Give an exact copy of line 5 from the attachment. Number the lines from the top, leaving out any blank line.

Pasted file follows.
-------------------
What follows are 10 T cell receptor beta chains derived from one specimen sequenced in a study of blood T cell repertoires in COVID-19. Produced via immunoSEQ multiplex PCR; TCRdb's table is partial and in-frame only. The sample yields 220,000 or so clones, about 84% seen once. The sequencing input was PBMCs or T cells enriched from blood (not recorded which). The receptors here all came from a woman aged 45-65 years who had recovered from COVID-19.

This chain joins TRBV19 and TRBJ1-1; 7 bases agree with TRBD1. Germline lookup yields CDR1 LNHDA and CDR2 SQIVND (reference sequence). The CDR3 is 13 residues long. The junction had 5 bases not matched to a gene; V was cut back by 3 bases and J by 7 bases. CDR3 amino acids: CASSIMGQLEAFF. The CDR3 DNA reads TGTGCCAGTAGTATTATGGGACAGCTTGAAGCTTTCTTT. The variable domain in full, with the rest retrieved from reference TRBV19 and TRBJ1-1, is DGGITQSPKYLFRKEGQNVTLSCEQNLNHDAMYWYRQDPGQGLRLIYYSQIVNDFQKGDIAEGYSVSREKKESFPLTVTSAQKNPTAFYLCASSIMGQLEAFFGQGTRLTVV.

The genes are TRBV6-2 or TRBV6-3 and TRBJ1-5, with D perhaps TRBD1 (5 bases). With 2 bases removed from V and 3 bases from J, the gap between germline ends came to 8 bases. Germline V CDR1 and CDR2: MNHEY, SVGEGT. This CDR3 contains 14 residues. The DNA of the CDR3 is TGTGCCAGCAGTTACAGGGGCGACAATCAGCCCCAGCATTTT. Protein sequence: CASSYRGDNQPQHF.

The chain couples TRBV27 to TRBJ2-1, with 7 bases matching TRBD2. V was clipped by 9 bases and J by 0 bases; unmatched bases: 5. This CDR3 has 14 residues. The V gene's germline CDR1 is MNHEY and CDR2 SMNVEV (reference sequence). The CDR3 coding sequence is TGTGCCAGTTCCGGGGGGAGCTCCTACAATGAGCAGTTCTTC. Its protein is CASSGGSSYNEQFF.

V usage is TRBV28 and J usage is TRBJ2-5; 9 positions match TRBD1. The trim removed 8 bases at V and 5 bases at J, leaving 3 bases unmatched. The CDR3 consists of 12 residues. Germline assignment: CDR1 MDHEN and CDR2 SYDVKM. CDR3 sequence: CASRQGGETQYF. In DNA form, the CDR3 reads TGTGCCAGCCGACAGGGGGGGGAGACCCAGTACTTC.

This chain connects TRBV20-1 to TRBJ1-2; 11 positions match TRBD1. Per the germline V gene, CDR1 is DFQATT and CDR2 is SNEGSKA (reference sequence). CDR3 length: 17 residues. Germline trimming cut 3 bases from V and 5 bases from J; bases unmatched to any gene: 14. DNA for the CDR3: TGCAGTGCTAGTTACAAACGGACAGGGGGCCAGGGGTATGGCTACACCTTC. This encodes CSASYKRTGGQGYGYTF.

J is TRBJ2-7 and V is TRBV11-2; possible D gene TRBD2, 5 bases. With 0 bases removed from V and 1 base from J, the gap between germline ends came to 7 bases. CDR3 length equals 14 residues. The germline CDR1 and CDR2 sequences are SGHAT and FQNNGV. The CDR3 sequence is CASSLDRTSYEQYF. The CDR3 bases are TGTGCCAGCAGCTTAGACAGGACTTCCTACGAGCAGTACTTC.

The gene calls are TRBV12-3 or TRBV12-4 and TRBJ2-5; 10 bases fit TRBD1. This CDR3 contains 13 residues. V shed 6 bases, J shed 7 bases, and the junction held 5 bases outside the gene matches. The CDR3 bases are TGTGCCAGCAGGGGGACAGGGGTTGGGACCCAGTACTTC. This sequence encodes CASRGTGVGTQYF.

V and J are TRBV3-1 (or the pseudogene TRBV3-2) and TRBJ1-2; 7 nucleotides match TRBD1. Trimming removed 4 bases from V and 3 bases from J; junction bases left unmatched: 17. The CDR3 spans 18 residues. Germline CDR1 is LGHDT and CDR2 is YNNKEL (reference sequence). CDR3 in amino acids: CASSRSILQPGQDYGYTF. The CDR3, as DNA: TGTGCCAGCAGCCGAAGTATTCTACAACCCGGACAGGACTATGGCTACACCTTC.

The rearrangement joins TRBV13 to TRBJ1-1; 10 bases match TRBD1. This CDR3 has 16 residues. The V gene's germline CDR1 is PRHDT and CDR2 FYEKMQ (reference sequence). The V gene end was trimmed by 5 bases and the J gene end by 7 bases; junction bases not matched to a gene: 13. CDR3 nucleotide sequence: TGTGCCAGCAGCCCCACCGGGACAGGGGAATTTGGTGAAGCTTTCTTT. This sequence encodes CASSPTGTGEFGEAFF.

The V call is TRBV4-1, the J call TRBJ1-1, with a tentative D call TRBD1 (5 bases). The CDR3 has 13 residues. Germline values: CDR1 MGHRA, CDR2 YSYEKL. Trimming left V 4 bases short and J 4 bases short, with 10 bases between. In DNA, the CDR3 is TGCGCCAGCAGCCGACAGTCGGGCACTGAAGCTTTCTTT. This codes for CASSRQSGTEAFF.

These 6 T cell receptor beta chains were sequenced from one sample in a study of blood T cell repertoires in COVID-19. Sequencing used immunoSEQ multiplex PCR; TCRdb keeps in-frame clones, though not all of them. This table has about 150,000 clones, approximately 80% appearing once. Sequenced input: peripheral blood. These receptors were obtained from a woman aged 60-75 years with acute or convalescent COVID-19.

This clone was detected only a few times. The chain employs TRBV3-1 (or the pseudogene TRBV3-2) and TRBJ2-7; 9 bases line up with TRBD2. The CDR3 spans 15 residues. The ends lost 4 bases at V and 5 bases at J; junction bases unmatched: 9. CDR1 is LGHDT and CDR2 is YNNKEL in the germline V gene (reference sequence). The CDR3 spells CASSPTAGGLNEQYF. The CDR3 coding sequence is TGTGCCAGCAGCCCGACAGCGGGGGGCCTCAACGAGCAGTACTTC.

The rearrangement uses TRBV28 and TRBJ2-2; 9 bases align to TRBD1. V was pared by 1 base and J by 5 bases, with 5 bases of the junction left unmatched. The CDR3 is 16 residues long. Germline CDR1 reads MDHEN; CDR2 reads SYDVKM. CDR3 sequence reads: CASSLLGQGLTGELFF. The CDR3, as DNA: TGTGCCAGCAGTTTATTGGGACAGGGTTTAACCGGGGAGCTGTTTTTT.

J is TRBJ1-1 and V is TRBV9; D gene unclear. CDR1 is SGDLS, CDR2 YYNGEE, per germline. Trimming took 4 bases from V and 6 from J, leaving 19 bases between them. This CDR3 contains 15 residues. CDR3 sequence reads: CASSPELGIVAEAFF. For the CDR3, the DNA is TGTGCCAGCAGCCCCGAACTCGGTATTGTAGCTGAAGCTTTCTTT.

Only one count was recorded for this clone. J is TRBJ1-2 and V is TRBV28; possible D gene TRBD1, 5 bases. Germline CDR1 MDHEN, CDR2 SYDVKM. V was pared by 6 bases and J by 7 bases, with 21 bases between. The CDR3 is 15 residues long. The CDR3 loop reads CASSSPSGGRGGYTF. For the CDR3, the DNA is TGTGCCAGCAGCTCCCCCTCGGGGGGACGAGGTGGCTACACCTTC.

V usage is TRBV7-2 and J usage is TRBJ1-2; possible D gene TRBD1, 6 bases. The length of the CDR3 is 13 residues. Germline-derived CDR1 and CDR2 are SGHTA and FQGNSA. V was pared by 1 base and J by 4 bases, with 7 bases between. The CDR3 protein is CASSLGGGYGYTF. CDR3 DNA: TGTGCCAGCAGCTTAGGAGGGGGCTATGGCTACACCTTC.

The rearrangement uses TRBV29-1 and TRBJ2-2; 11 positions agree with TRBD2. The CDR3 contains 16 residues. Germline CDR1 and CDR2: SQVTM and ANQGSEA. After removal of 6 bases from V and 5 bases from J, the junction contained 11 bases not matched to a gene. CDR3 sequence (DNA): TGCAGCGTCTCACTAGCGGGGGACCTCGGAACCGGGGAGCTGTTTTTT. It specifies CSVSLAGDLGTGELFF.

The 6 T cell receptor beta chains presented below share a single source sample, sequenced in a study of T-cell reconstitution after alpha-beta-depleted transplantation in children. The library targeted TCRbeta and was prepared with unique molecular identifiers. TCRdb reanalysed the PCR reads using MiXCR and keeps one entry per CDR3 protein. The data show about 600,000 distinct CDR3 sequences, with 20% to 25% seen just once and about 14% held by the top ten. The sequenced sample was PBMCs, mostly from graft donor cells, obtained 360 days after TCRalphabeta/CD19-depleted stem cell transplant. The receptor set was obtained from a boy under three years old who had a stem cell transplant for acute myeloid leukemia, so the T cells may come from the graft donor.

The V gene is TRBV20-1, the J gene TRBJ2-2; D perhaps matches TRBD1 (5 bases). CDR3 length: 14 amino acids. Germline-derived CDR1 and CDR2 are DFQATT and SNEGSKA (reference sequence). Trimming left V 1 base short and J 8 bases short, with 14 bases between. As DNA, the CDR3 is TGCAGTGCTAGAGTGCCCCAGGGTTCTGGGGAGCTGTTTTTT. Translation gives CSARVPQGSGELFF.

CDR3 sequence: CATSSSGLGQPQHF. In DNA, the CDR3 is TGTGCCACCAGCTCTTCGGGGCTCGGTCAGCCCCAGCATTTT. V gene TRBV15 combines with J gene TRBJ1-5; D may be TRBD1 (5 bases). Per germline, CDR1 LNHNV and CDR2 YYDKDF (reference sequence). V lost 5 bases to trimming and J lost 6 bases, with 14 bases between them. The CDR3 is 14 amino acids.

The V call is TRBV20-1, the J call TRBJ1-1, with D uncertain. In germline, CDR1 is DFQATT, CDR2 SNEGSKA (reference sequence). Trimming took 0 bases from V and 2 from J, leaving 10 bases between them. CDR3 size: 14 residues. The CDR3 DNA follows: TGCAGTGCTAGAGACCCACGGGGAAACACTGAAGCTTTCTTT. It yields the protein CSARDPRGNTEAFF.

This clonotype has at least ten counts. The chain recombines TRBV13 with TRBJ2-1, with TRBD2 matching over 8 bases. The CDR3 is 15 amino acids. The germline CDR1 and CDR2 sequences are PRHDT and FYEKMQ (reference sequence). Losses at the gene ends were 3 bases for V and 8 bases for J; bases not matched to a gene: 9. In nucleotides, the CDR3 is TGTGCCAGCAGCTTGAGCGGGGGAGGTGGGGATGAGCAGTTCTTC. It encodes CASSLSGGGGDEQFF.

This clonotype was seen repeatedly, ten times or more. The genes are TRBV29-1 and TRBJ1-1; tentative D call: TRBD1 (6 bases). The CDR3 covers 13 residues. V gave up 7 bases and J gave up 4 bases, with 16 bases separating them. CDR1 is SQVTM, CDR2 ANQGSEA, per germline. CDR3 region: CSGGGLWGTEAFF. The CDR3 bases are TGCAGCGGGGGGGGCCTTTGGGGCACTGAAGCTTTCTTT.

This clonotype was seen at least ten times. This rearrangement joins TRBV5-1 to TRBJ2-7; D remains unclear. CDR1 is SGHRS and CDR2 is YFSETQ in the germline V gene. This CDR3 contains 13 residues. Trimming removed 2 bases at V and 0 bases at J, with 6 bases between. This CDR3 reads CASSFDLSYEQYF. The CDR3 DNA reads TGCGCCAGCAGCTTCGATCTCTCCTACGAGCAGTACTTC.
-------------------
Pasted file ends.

V usage is TRBV28 and J usage is TRBJ2-5; 9 positions match TRBD1. The trim removed 8 bases at V and 5 bases at J, leaving 3 bases unmatched. The CDR3 consists of 12 residues. Germline assignment: CDR1 MDHEN and CDR2 SYDVKM. CDR3 sequence: CASRQGGETQYF. In DNA form, the CDR3 reads TGTGCCAGCCGACAGGGGGGGGAGACCCAGTACTTC.